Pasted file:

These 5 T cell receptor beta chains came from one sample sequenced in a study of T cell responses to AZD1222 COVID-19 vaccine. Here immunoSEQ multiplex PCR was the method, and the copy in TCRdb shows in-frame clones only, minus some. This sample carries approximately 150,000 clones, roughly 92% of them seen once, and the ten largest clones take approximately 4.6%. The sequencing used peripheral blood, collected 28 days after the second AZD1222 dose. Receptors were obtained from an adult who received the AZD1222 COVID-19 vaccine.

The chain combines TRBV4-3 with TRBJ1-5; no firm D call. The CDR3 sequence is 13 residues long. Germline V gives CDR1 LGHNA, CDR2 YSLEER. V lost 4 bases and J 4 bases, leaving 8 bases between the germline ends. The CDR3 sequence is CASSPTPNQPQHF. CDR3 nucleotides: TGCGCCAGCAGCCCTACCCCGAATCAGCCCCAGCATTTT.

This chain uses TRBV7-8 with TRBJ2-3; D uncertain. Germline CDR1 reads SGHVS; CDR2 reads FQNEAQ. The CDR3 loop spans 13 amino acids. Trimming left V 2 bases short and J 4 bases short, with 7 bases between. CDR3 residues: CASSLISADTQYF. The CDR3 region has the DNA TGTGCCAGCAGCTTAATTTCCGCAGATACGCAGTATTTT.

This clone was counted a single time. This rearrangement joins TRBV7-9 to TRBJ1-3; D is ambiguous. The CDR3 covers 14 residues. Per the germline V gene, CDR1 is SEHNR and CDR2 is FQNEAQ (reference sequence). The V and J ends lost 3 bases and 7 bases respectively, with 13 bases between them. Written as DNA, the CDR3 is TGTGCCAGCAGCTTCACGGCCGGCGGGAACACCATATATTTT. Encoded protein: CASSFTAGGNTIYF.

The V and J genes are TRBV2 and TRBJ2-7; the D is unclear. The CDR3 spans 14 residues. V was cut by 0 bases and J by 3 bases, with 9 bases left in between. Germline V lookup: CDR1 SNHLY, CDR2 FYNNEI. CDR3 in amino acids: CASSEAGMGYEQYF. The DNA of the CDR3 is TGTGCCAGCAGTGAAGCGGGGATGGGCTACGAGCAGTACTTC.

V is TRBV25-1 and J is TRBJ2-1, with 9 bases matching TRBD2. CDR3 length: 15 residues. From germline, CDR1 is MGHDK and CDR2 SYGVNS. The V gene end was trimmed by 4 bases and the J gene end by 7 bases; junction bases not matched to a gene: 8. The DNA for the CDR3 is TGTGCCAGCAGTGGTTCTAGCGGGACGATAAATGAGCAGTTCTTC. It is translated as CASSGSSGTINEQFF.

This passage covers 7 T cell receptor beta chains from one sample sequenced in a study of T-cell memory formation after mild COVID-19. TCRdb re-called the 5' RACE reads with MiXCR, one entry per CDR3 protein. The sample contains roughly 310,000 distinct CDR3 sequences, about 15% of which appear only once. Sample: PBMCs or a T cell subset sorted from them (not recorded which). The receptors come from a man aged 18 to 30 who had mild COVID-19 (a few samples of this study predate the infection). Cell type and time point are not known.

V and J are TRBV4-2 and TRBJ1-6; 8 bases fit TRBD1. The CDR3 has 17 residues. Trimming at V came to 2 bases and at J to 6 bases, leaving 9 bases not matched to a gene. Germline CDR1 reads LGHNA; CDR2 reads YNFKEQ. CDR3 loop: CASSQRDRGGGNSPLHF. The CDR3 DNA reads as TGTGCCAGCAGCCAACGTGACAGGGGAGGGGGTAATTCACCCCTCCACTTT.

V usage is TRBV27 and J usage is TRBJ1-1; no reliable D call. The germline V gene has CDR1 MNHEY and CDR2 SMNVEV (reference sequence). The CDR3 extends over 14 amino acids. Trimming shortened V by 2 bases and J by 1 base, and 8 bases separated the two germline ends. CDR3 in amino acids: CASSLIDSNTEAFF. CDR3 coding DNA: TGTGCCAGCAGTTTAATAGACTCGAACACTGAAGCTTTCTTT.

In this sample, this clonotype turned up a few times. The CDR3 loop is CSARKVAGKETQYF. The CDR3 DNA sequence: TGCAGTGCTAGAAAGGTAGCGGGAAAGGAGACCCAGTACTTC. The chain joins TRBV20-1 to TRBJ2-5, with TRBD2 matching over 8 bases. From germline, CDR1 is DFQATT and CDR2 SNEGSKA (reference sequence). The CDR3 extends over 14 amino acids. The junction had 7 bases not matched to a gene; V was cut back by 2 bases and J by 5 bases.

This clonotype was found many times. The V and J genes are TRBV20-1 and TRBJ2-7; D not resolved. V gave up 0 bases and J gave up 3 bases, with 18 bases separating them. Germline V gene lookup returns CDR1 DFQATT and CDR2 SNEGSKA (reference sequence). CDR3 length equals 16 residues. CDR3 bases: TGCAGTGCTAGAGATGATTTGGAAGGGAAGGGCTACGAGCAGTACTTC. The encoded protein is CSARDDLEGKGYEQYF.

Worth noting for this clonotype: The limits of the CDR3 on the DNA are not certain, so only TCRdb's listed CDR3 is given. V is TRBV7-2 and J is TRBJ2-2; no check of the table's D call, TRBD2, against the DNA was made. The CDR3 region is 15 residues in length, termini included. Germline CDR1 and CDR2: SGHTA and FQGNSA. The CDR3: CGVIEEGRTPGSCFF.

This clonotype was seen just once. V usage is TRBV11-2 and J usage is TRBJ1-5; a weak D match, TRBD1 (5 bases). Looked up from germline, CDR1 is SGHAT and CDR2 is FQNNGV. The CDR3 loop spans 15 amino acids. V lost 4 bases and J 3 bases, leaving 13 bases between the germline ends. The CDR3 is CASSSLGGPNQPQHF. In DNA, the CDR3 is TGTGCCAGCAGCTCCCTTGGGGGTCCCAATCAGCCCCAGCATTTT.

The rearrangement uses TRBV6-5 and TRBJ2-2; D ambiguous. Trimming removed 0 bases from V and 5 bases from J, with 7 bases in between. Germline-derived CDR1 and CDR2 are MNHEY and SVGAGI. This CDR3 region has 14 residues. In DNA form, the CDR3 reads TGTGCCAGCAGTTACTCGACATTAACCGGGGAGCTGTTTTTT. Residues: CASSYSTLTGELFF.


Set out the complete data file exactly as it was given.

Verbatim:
These 5 T cell receptor beta chains came from one sample sequenced in a study of T cell responses to AZD1222 COVID-19 vaccine. Here immunoSEQ multiplex PCR was the method, and the copy in TCRdb shows in-frame clones only, minus some. This sample carries approximately 150,000 clones, roughly 92% of them seen once, and the ten largest clones take approximately 4.6%. The sequencing used peripheral blood, collected 28 days after the second AZD1222 dose. Receptors were obtained from an adult who received the AZD1222 COVID-19 vaccine.

The chain combines TRBV4-3 with TRBJ1-5; no firm D call. The CDR3 sequence is 13 residues long. Germline V gives CDR1 LGHNA, CDR2 YSLEER. V lost 4 bases and J 4 bases, leaving 8 bases between the germline ends. The CDR3 sequence is CASSPTPNQPQHF. CDR3 nucleotides: TGCGCCAGCAGCCCTACCCCGAATCAGCCCCAGCATTTT.

This chain uses TRBV7-8 with TRBJ2-3; D uncertain. Germline CDR1 reads SGHVS; CDR2 reads FQNEAQ. The CDR3 loop spans 13 amino acids. Trimming left V 2 bases short and J 4 bases short, with 7 bases between. CDR3 residues: CASSLISADTQYF. The CDR3 region has the DNA TGTGCCAGCAGCTTAATTTCCGCAGATACGCAGTATTTT.

This clone was counted a single time. This rearrangement joins TRBV7-9 to TRBJ1-3; D is ambiguous. The CDR3 covers 14 residues. Per the germline V gene, CDR1 is SEHNR and CDR2 is FQNEAQ (reference sequence). The V and J ends lost 3 bases and 7 bases respectively, with 13 bases between them. Written as DNA, the CDR3 is TGTGCCAGCAGCTTCACGGCCGGCGGGAACACCATATATTTT. Encoded protein: CASSFTAGGNTIYF.

The V and J genes are TRBV2 and TRBJ2-7; the D is unclear. The CDR3 spans 14 residues. V was cut by 0 bases and J by 3 bases, with 9 bases left in between. Germline V lookup: CDR1 SNHLY, CDR2 FYNNEI. CDR3 in amino acids: CASSEAGMGYEQYF. The DNA of the CDR3 is TGTGCCAGCAGTGAAGCGGGGATGGGCTACGAGCAGTACTTC.

V is TRBV25-1 and J is TRBJ2-1, with 9 bases matching TRBD2. CDR3 length: 15 residues. From germline, CDR1 is MGHDK and CDR2 SYGVNS. The V gene end was trimmed by 4 bases and the J gene end by 7 bases; junction bases not matched to a gene: 8. The DNA for the CDR3 is TGTGCCAGCAGTGGTTCTAGCGGGACGATAAATGAGCAGTTCTTC. It is translated as CASSGSSGTINEQFF.

This passage covers 7 T cell receptor beta chains from one sample sequenced in a study of T-cell memory formation after mild COVID-19. TCRdb re-called the 5' RACE reads with MiXCR, one entry per CDR3 protein. The sample contains roughly 310,000 distinct CDR3 sequences, about 15% of which appear only once. Sample: PBMCs or a T cell subset sorted from them (not recorded which). The receptors come from a man aged 18 to 30 who had mild COVID-19 (a few samples of this study predate the infection). Cell type and time point are not known.

V and J are TRBV4-2 and TRBJ1-6; 8 bases fit TRBD1. The CDR3 has 17 residues. Trimming at V came to 2 bases and at J to 6 bases, leaving 9 bases not matched to a gene. Germline CDR1 reads LGHNA; CDR2 reads YNFKEQ. CDR3 loop: CASSQRDRGGGNSPLHF. The CDR3 DNA reads as TGTGCCAGCAGCCAACGTGACAGGGGAGGGGGTAATTCACCCCTCCACTTT.

V usage is TRBV27 and J usage is TRBJ1-1; no reliable D call. The germline V gene has CDR1 MNHEY and CDR2 SMNVEV (reference sequence). The CDR3 extends over 14 amino acids. Trimming shortened V by 2 bases and J by 1 base, and 8 bases separated the two germline ends. CDR3 in amino acids: CASSLIDSNTEAFF. CDR3 coding DNA: TGTGCCAGCAGTTTAATAGACTCGAACACTGAAGCTTTCTTT.

In this sample, this clonotype turned up a few times. The CDR3 loop is CSARKVAGKETQYF. The CDR3 DNA sequence: TGCAGTGCTAGAAAGGTAGCGGGAAAGGAGACCCAGTACTTC. The chain joins TRBV20-1 to TRBJ2-5, with TRBD2 matching over 8 bases. From germline, CDR1 is DFQATT and CDR2 SNEGSKA (reference sequence). The CDR3 extends over 14 amino acids. The junction had 7 bases not matched to a gene; V was cut back by 2 bases and J by 5 bases.

This clonotype was found many times. The V and J genes are TRBV20-1 and TRBJ2-7; D not resolved. V gave up 0 bases and J gave up 3 bases, with 18 bases separating them. Germline V gene lookup returns CDR1 DFQATT and CDR2 SNEGSKA (reference sequence). CDR3 length equals 16 residues. CDR3 bases: TGCAGTGCTAGAGATGATTTGGAAGGGAAGGGCTACGAGCAGTACTTC. The encoded protein is CSARDDLEGKGYEQYF.

Worth noting for this clonotype: The limits of the CDR3 on the DNA are not certain, so only TCRdb's listed CDR3 is given. V is TRBV7-2 and J is TRBJ2-2; no check of the table's D call, TRBD2, against the DNA was made. The CDR3 region is 15 residues in length, termini included. Germline CDR1 and CDR2: SGHTA and FQGNSA. The CDR3: CGVIEEGRTPGSCFF.

This clonotype was seen just once. V usage is TRBV11-2 and J usage is TRBJ1-5; a weak D match, TRBD1 (5 bases). Looked up from germline, CDR1 is SGHAT and CDR2 is FQNNGV. The CDR3 loop spans 15 amino acids. V lost 4 bases and J 3 bases, leaving 13 bases between the germline ends. The CDR3 is CASSSLGGPNQPQHF. In DNA, the CDR3 is TGTGCCAGCAGCTCCCTTGGGGGTCCCAATCAGCCCCAGCATTTT.

The rearrangement uses TRBV6-5 and TRBJ2-2; D ambiguous. Trimming removed 0 bases from V and 5 bases from J, with 7 bases in between. Germline-derived CDR1 and CDR2 are MNHEY and SVGAGI. This CDR3 region has 14 residues. In DNA form, the CDR3 reads TGTGCCAGCAGTTACTCGACATTAACCGGGGAGCTGTTTTTT. Residues: CASSYSTLTGELFF.